NASA Picks 3 Companies for Nuclear Power Plants on the Moon

NASA Picks 3 Companies for Nuclear Power Plants for the Moon


  • For the construction of a fission surface power system on the Moon, NASA has chosen three design ideas.
  • By the end of the decade, the Artemis-umbrella project is expected to begin operations.
  • The contracts for the businesses responsible for these design proposals are estimated to be worth $5 million.

NASA eagerly wants to make nuclear power plants for the moon

For the contracts, NASA has selected Lockheed Martin in collaboration with BWXT and Creare, Westinghouse in collaboration with Aerojet Rocketdyne, and IX in collaboration with Maxar and Boeing. The agreement is valid for a year.

The initial concepts for a 40-kilowatt class fission power system that is expected to tolerate at least 10 years on the Moon will be developed thanks to these $5 million contracts, according to a press statement from NASA. According to Idaho National Laboratory Director John Wagner, the Fission Surface Power project is a very doable first step toward the United States generating nuclear power on the Moon.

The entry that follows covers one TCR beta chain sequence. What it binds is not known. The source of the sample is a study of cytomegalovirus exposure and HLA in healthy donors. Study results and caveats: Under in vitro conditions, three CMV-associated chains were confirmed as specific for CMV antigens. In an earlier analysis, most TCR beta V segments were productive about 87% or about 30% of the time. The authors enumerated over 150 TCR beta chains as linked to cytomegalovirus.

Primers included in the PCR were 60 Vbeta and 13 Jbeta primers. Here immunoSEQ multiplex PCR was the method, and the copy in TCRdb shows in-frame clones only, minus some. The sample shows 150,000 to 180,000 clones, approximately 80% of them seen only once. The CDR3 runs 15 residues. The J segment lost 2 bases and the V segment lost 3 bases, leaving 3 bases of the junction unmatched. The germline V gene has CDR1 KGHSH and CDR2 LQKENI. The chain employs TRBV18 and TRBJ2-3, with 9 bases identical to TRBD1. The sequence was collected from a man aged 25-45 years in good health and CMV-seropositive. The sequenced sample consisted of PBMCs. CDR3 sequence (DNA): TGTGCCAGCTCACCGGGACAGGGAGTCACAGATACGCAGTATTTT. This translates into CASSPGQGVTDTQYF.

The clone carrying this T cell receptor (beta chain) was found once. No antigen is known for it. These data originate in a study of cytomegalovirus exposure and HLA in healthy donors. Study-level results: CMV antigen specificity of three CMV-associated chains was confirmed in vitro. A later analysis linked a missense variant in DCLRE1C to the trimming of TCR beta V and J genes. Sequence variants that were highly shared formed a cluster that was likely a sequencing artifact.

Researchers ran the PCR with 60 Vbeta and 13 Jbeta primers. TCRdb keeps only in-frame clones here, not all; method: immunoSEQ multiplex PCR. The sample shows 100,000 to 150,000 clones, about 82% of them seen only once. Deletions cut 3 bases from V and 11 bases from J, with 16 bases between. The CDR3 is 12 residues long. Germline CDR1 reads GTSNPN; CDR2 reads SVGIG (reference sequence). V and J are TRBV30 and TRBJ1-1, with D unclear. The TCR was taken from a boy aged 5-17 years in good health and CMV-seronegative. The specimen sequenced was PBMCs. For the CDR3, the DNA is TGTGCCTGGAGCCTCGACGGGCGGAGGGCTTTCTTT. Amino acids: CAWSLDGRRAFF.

According to NASA, fission power systems assure constant power regardless of environmental factors including location, sunlight, and other natural circumstances by being considerably smaller and lighter than conventional power systems.

The space agency would benefit from these systems when it conducted extended trips to the Moon and Mars. 'Nuclear propulsion technologies that rely on reactors to generate power' will also be developed with their assistance.

Jim Reuter, an associate administrator for NASA's Space Technology Mission Directorate, said that "new technology fuels our exploration of the Moon, Mars, and beyond." We can build the foundation for our long-term human presence in other worlds by creating these early designs.

NASA and the Department of Energy have worked together on this (DOE). It is claimed that NASA will benefit from using the fission power system for long space exploration missions. What do you think of this, then? Tell us in the comments section below.